The Washington Post continues to carry water for the Democratic party in this front page attack on Charles Black, a retired lobbyist who is advising the McCain campaign. Post-men Michael Shear and Jeffrey Birnbaum begin by calling Black “McCain’s man in Washington.” In the next paragraph they write that “for half a decade in the 1980s, Black was also Jonas Savimbi’s man in the capital” as a lobbyist for “the brutal Angolan guerilla leader.” Later in the piece, Shear and Birnbaum list a series of pro-American dictators for whom Black lobbied. Finally, as if there were any doubt, the authors note that Democrats are “clamoring for Black to be fired as McCain’s top political strategist.”
Jonas Savimbi led the fight against a Communist regime in Angola. Though he does seem to have been “brutal,” a good case can be made that supporting his rebellion was in our interests and not contrary to the interests of Angola. But even if that case is not strong, there’s no reason why Black should be barred from participating in a political campaign for having represented it on Savimbi’s behalf as a lobbyist. Certainly, nothing in the article (either from the authors or the sources they quote) attempts to demonstrate otherwise.
The same is true when it comes to Black’s representation of pro-American dictators during the Cold War. Every Cold War president with the possible exception of Jimmy Carter supported anti-Communist dictators routinely, though not invariably. They did so because they believed this was in national interest, and often they were probably right. Again, therefore, there is nothing problematic about lobbying efforts on behalf of these dictators or about taking advice from a lobbyist who made such efforts.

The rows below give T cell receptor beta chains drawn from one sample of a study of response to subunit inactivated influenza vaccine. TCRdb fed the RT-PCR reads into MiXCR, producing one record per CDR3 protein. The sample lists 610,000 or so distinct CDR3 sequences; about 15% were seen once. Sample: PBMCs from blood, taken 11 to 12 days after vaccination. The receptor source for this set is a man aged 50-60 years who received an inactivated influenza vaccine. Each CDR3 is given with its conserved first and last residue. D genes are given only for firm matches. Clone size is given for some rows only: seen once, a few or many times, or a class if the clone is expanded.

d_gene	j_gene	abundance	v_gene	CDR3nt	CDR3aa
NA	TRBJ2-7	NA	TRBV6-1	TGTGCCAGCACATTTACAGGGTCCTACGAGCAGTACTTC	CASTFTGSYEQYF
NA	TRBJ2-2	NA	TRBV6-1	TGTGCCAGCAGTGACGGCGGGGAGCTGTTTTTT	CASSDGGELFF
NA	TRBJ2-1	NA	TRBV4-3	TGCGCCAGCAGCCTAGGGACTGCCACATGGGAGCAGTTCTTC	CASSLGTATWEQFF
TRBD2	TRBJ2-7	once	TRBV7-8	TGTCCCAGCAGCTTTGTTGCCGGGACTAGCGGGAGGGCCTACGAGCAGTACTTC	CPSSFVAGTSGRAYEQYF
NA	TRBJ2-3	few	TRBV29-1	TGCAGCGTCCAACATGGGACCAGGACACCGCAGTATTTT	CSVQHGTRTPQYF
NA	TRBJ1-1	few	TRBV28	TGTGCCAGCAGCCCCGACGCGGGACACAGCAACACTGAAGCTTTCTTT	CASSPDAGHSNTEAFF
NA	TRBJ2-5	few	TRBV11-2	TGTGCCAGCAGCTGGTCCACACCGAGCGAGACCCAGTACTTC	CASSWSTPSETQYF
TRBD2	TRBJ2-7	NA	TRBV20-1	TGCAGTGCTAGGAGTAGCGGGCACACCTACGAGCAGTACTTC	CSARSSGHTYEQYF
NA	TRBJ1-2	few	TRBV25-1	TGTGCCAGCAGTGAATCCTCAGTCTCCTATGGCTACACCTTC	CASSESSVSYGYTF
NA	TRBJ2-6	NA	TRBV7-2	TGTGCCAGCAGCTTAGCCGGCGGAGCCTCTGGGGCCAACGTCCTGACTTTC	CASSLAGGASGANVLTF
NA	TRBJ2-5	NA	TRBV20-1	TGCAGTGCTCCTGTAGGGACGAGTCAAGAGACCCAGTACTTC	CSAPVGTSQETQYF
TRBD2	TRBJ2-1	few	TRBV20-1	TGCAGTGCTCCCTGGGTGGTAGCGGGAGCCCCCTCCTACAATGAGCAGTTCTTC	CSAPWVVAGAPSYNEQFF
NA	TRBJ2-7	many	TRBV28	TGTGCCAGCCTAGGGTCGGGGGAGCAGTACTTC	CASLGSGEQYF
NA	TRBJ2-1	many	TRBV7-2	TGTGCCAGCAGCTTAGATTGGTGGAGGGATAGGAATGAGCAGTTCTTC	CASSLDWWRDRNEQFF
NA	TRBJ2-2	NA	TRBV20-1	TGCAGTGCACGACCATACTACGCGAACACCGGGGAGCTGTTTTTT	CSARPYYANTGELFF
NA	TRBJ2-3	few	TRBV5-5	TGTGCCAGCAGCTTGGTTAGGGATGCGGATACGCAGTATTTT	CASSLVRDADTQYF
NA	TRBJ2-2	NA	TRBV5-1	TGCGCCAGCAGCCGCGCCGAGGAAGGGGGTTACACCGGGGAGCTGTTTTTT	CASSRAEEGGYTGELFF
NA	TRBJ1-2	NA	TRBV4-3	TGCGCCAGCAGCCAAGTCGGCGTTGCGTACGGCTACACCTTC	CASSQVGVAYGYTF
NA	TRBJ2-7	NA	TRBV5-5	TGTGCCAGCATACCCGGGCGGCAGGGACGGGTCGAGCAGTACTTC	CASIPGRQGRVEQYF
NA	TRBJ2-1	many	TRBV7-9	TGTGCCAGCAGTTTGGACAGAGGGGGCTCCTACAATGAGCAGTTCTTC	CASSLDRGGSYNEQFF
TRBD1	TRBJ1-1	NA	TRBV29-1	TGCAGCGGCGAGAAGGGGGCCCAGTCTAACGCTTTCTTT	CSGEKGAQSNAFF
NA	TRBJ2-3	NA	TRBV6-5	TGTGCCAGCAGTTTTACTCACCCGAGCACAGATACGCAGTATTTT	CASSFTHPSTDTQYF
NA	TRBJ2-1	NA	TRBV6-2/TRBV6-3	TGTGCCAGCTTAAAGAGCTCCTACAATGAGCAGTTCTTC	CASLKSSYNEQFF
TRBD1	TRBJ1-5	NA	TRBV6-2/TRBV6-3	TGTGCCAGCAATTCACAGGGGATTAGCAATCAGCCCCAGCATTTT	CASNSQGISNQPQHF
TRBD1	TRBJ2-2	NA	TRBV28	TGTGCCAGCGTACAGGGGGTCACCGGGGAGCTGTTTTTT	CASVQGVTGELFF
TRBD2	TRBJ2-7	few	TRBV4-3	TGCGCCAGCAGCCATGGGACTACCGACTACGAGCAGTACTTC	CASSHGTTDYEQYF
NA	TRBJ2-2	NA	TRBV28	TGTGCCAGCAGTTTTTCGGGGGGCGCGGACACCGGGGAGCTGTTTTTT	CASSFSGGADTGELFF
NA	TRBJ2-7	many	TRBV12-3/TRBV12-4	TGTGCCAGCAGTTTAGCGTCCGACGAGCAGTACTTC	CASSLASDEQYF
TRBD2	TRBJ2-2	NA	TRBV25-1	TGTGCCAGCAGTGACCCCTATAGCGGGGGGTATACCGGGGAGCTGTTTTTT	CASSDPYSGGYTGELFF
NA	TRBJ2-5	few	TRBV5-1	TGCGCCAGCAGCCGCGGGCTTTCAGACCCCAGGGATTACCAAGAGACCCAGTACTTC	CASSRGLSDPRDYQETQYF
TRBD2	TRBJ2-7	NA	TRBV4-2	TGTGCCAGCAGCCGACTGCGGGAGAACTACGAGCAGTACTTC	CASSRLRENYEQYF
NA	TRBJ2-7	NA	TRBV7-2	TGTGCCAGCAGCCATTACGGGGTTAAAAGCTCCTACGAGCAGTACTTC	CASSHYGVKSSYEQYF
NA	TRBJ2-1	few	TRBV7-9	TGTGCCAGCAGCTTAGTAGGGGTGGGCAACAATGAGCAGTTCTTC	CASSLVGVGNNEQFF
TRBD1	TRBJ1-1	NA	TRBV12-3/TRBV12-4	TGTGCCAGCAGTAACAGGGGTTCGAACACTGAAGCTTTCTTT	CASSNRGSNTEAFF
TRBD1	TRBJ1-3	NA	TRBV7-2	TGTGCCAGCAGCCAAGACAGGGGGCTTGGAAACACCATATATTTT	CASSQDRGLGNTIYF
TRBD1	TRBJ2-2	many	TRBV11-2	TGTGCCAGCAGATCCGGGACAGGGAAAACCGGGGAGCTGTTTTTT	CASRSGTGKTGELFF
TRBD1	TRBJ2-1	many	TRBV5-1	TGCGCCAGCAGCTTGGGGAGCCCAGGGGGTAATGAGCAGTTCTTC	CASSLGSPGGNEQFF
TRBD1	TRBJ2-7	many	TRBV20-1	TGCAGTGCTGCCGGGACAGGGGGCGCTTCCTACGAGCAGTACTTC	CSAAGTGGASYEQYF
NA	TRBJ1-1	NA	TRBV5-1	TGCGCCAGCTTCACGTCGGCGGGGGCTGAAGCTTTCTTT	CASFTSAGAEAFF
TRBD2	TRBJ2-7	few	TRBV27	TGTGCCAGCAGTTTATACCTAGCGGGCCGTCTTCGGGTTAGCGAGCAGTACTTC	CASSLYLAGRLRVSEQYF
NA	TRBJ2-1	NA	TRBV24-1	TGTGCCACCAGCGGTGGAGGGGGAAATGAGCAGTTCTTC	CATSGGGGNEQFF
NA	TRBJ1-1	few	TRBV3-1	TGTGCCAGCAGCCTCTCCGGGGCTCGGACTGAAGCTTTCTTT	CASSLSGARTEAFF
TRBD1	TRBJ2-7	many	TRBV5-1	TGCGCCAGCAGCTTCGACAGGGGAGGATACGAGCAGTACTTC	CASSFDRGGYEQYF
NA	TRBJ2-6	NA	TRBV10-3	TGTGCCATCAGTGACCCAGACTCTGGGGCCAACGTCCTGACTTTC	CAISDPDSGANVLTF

From the Vietnam war on, many liberals doubted the validity of the Cold War and vigorously questioned the way we prosecuted it. To some extent the Post’s article, along with the Democratic views it amplifies, reflects these doubts. With the Cold War well behind us and safely won, there is probably some satisfaction for liberals in re-airing their ideological objections in a setting where they can ignore the difficult choices the U.S. had to make. For these liberals, the intellectual dishonesty of this project probably just adds to the fun.
But the real point of the Post’s piece is to express an anti-McCain talking point. At bottom, the talking point, as stated in the article, is the “Washington-esque” quality of having a dictator as a client. But it is Obamaesque to attack McCain for having an adviser who helped pro-American dictators present their views in Washington, while promising that he will talk, without pre-conditions, to anti-American dictators.